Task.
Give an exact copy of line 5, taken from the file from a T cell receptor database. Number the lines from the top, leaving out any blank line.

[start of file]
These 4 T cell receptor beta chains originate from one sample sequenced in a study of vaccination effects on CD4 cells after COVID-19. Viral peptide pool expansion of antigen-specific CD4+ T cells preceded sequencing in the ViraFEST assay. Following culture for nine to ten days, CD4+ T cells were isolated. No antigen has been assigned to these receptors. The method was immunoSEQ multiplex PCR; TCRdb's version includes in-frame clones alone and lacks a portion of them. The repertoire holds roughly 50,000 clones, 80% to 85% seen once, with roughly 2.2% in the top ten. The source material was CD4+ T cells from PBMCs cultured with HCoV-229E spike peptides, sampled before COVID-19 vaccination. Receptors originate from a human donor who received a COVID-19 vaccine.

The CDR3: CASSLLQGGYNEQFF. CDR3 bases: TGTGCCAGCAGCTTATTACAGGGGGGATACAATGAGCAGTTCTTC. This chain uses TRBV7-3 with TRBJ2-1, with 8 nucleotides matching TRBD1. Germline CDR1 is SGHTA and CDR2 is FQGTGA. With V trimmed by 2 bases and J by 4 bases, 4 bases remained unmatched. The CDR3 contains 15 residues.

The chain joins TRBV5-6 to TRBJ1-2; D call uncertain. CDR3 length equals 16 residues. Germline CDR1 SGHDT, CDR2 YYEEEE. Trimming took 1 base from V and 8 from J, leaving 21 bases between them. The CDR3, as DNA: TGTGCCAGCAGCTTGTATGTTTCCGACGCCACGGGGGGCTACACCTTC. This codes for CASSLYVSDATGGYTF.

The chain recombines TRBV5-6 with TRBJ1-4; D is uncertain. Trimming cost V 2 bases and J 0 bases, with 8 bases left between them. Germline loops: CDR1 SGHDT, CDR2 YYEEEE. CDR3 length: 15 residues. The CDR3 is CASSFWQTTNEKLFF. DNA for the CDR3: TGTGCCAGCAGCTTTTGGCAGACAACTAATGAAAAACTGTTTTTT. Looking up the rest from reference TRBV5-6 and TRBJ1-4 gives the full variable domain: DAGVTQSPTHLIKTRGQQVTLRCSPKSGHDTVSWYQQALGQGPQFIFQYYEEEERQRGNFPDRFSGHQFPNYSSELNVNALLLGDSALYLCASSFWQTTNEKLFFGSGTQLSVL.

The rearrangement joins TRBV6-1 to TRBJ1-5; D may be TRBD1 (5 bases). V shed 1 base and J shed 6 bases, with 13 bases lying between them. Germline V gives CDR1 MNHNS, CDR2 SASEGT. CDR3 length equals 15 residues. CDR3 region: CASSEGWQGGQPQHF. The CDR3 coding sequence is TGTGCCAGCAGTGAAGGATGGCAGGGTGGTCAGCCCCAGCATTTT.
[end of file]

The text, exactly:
The rearrangement joins TRBV6-1 to TRBJ1-5; D may be TRBD1 (5 bases). V shed 1 base and J shed 6 bases, with 13 bases lying between them. Germline V gives CDR1 MNHNS, CDR2 SASEGT. CDR3 length equals 15 residues. CDR3 region: CASSEGWQGGQPQHF. The CDR3 coding sequence is TGTGCCAGCAGTGAAGGATGGCAGGGTGGTCAGCCCCAGCATTTT.